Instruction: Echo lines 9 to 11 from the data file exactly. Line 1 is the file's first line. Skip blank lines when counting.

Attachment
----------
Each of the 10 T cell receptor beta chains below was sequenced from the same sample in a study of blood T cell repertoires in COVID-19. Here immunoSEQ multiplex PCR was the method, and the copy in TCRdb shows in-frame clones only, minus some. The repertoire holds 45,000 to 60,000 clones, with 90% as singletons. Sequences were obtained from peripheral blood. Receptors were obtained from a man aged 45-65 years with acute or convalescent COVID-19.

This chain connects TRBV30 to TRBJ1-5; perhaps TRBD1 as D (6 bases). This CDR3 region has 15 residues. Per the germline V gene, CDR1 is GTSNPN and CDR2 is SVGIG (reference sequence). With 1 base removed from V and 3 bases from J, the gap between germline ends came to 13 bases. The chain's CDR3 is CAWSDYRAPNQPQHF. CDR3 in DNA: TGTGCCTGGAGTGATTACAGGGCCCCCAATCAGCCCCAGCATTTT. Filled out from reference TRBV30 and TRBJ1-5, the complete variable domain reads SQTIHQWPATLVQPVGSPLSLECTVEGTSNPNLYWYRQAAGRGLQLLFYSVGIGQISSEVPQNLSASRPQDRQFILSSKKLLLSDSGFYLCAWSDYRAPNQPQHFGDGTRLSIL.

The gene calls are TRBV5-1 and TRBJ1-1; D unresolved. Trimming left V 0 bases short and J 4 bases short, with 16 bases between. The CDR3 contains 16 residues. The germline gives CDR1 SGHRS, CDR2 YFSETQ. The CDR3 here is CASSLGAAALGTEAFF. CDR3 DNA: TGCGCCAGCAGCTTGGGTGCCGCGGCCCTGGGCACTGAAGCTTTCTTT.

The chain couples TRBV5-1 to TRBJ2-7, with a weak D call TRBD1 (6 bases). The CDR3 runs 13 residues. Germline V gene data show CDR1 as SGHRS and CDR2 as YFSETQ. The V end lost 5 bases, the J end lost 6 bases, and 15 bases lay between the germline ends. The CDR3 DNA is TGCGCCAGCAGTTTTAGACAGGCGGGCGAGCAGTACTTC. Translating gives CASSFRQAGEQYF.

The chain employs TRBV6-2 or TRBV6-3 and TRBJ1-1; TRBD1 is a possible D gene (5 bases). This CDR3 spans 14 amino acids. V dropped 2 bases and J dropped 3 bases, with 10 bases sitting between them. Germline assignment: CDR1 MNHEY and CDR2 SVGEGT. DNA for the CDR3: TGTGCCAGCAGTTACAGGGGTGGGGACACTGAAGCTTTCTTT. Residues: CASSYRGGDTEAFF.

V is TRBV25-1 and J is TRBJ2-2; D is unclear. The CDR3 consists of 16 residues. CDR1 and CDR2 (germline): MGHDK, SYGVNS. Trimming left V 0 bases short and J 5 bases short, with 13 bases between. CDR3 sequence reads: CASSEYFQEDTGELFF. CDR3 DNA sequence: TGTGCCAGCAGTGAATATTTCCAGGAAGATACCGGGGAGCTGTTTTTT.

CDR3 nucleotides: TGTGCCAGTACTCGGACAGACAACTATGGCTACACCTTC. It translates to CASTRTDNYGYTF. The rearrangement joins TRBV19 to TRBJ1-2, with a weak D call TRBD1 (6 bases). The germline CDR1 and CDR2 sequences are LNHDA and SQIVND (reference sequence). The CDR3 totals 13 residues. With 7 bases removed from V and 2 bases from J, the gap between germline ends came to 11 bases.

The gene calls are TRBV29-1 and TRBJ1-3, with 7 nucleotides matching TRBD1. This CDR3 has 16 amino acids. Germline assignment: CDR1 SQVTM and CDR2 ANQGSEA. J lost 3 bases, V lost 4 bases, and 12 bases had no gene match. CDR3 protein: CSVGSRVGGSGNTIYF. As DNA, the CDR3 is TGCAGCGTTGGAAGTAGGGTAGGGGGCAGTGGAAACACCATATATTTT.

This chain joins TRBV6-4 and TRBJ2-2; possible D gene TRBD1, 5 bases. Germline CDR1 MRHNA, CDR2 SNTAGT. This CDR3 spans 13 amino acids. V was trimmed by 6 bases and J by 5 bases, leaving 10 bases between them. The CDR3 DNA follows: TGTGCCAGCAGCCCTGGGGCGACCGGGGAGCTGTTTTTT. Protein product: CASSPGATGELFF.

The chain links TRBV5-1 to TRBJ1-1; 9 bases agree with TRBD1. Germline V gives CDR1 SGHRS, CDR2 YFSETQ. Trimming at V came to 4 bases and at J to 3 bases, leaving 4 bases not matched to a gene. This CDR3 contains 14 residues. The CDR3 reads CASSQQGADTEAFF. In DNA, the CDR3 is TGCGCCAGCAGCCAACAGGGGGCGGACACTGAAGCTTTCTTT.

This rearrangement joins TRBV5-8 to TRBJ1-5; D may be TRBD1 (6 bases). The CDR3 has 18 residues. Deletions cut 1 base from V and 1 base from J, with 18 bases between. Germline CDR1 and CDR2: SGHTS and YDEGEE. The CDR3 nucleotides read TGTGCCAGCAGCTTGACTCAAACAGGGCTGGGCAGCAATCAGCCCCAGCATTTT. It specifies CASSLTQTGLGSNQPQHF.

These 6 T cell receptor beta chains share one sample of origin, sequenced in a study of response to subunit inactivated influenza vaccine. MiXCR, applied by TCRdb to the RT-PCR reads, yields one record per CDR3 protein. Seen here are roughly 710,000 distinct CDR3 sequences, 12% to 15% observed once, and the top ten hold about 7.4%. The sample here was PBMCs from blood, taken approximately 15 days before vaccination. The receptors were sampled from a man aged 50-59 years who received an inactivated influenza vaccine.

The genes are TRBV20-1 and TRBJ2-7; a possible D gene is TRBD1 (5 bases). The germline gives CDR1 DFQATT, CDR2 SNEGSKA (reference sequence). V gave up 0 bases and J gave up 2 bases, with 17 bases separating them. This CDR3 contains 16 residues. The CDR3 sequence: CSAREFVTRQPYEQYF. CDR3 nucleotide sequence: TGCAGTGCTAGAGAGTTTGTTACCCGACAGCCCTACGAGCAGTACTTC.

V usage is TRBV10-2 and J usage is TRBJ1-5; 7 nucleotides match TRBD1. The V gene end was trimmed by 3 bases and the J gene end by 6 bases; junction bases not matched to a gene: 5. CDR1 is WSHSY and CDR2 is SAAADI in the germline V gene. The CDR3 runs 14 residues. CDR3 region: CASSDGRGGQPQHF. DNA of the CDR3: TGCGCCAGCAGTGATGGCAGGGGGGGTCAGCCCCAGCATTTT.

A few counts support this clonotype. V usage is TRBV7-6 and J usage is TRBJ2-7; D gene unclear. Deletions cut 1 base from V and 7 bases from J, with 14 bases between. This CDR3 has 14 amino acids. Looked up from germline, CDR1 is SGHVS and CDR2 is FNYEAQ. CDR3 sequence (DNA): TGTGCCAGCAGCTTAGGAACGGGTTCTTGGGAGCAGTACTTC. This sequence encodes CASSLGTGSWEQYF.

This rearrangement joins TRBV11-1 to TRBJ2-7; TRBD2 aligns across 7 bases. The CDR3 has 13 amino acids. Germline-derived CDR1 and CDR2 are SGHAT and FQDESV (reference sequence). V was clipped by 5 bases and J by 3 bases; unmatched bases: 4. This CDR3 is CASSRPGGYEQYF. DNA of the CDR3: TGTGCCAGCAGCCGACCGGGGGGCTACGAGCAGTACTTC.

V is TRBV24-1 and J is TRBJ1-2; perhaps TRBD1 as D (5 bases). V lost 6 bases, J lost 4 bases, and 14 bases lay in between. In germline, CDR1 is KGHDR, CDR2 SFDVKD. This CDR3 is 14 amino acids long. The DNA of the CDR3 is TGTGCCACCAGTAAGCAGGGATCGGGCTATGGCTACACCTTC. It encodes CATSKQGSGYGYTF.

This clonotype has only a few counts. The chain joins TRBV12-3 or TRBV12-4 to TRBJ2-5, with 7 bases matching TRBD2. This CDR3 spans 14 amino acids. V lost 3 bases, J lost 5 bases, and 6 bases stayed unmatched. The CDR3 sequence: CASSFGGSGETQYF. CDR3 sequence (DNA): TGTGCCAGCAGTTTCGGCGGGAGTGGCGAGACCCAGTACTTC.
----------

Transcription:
This chain joins TRBV6-4 and TRBJ2-2; possible D gene TRBD1, 5 bases. Germline CDR1 MRHNA, CDR2 SNTAGT. This CDR3 spans 13 amino acids. V was trimmed by 6 bases and J by 5 bases, leaving 10 bases between them. The CDR3 DNA follows: TGTGCCAGCAGCCCTGGGGCGACCGGGGAGCTGTTTTTT. Protein product: CASSPGATGELFF.

The chain links TRBV5-1 to TRBJ1-1; 9 bases agree with TRBD1. Germline V gives CDR1 SGHRS, CDR2 YFSETQ. Trimming at V came to 4 bases and at J to 3 bases, leaving 4 bases not matched to a gene. This CDR3 contains 14 residues. The CDR3 reads CASSQQGADTEAFF. In DNA, the CDR3 is TGCGCCAGCAGCCAACAGGGGGCGGACACTGAAGCTTTCTTT.

This rearrangement joins TRBV5-8 to TRBJ1-5; D may be TRBD1 (6 bases). The CDR3 has 18 residues. Deletions cut 1 base from V and 1 base from J, with 18 bases between. Germline CDR1 and CDR2: SGHTS and YDEGEE. The CDR3 nucleotides read TGTGCCAGCAGCTTGACTCAAACAGGGCTGGGCAGCAATCAGCCCCAGCATTTT. It specifies CASSLTQTGLGSNQPQHF.